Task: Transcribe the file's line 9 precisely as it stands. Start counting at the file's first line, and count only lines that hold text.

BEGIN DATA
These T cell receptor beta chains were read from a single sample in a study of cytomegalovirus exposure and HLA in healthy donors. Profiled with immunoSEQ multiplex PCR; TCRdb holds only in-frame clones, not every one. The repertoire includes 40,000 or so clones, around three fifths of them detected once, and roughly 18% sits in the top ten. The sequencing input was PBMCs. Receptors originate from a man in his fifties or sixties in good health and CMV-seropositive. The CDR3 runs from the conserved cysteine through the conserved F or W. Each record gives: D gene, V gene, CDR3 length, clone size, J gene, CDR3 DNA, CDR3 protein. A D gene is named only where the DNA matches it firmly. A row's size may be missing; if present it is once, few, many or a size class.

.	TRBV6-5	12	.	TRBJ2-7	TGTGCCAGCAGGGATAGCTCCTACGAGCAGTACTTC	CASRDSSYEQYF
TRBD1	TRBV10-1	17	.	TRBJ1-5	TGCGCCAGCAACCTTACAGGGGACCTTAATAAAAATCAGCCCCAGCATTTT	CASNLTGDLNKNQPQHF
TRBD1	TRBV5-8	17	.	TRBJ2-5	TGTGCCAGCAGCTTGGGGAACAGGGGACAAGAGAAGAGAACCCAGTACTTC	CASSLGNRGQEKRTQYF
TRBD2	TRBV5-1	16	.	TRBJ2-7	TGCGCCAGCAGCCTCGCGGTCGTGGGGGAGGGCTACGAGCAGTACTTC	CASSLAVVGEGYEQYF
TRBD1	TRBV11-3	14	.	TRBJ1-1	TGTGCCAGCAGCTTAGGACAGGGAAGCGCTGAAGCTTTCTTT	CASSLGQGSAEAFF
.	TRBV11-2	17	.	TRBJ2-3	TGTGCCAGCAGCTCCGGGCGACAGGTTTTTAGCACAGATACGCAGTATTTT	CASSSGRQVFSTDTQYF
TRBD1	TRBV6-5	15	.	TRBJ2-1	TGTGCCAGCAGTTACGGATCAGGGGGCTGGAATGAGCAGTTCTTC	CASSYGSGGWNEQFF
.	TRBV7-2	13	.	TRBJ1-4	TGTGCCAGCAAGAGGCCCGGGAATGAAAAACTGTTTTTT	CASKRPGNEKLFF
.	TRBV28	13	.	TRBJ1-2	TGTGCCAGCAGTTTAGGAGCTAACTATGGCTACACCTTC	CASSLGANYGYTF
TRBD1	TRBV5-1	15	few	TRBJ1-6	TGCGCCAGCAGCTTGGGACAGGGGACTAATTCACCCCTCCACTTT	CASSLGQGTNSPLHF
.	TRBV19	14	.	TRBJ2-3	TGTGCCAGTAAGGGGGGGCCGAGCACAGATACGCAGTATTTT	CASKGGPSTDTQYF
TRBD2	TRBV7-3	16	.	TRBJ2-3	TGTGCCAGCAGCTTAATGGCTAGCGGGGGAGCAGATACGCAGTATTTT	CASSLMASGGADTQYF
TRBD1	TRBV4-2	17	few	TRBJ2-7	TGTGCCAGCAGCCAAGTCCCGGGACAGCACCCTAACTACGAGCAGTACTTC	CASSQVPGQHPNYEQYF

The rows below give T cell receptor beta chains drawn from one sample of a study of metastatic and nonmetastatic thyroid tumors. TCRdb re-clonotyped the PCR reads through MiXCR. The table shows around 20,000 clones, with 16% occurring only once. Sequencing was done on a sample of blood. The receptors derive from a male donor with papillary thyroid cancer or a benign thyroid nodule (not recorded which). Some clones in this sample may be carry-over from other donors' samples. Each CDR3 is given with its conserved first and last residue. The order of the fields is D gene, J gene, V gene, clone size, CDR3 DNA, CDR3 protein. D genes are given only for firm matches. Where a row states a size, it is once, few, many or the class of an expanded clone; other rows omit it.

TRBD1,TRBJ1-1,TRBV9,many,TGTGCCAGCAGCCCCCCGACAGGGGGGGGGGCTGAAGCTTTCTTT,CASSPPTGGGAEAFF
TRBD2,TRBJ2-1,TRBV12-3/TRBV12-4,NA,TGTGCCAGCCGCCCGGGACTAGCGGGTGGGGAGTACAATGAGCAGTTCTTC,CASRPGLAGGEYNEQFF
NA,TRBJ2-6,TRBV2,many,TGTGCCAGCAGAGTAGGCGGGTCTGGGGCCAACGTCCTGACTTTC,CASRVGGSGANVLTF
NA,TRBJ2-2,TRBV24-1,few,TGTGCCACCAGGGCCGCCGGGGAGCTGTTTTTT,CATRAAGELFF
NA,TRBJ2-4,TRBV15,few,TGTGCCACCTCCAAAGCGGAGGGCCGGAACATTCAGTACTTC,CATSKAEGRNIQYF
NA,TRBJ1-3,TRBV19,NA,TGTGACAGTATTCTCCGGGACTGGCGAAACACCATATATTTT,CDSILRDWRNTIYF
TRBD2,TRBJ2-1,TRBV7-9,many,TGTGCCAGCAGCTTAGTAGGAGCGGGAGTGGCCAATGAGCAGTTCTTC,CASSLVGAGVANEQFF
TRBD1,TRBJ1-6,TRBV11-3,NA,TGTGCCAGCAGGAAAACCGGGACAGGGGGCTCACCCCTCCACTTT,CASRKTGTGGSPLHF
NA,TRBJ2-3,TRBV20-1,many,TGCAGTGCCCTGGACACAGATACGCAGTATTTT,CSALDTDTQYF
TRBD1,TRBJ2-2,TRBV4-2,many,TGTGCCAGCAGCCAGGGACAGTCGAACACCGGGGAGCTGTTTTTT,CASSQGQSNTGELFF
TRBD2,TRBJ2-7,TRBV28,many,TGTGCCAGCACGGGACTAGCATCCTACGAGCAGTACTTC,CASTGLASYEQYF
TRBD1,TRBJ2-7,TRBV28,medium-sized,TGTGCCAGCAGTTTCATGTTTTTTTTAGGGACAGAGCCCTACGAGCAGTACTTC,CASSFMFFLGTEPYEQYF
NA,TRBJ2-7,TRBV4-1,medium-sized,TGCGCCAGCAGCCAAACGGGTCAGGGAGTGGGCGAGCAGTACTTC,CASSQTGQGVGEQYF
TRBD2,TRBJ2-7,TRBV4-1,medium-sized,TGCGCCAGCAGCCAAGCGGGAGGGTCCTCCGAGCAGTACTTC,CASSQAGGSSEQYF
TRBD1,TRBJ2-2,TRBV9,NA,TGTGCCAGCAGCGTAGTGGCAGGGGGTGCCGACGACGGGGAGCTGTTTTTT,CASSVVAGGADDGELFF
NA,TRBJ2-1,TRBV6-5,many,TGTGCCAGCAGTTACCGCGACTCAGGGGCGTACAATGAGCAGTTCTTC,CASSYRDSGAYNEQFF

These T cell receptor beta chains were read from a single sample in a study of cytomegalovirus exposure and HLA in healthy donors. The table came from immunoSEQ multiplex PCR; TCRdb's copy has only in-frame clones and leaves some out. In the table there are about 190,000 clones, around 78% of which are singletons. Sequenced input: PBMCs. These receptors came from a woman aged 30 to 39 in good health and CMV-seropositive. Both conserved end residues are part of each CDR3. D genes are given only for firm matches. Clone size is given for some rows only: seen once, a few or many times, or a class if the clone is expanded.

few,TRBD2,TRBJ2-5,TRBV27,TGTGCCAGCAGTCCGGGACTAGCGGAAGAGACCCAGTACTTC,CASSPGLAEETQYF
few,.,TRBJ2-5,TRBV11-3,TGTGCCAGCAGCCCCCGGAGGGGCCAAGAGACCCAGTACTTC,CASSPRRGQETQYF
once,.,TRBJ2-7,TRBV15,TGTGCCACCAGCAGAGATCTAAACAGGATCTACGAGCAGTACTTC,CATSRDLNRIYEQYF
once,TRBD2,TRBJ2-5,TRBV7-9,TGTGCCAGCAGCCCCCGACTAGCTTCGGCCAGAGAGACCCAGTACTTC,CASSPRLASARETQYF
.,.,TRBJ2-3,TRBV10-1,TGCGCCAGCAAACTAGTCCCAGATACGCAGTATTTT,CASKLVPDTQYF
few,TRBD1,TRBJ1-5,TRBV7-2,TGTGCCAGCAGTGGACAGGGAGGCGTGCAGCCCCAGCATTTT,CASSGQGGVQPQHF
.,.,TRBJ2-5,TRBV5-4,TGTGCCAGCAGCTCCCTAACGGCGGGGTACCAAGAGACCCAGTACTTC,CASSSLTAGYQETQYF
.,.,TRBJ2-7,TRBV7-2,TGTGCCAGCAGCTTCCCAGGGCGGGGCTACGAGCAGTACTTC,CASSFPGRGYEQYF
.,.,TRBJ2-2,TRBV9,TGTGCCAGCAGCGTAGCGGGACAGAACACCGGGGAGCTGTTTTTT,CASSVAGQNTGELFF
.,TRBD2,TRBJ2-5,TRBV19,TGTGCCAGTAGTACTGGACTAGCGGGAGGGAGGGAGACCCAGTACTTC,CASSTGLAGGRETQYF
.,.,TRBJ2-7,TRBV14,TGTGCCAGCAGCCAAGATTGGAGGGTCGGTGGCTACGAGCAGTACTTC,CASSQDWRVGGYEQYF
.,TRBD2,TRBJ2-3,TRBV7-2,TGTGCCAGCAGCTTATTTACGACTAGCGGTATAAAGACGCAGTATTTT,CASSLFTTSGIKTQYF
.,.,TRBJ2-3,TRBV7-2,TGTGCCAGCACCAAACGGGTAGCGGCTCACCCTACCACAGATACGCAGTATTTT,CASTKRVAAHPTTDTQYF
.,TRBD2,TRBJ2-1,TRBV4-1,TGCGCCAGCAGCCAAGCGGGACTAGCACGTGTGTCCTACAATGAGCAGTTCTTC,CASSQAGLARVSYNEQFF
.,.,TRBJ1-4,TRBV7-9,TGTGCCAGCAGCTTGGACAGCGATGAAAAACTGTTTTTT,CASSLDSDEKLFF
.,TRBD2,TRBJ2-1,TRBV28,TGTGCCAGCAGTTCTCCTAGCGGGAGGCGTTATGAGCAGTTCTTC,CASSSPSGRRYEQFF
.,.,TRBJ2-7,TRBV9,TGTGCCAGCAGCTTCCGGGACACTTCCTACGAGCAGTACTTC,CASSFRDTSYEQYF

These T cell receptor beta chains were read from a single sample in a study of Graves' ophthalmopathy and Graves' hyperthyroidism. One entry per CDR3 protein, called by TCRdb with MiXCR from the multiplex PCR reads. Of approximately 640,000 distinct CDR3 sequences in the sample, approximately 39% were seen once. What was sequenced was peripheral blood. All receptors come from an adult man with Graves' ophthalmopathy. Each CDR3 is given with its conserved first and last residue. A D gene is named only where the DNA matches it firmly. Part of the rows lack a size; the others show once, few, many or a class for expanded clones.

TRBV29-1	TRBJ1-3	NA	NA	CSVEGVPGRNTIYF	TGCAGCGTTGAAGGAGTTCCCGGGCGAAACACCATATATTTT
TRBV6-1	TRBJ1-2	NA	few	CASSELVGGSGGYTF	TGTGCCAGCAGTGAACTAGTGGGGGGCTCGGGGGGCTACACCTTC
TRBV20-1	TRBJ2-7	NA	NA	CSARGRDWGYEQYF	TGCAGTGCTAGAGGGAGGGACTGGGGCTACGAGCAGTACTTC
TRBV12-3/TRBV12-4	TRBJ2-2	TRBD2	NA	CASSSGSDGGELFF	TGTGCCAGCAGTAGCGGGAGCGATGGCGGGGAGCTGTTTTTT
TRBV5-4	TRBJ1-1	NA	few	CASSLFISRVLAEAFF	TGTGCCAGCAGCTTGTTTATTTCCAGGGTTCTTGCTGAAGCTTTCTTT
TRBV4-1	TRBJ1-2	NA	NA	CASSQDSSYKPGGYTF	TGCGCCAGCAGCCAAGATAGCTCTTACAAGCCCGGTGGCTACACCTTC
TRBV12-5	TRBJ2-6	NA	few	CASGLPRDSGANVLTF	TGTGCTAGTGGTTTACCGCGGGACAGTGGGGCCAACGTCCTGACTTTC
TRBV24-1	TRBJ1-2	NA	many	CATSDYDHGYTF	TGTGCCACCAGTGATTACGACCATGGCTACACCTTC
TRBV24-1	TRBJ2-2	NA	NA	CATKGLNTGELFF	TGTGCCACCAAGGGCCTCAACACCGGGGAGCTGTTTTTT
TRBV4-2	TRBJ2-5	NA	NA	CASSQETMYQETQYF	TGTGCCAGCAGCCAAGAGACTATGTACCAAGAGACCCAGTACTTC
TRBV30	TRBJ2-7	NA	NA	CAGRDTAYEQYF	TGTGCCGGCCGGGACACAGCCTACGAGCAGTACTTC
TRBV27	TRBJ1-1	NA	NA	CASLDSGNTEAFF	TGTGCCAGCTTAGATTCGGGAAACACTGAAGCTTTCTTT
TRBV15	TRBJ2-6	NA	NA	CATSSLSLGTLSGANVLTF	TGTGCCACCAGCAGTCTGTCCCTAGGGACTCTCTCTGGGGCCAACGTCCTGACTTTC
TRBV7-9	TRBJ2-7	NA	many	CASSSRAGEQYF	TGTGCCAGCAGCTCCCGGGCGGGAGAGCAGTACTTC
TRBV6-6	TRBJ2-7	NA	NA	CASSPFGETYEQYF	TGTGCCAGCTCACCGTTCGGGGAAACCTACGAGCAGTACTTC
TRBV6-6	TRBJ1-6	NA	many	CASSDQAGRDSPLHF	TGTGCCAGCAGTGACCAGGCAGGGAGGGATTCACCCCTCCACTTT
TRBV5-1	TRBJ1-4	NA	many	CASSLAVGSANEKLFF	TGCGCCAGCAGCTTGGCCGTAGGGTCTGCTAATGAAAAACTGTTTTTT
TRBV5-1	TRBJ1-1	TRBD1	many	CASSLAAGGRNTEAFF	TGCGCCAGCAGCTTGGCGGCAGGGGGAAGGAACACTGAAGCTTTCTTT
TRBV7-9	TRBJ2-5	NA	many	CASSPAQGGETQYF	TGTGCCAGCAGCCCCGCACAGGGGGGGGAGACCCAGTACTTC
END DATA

.	TRBV7-2	13	.	TRBJ1-4	TGTGCCAGCAAGAGGCCCGGGAATGAAAAACTGTTTTTT	CASKRPGNEKLFF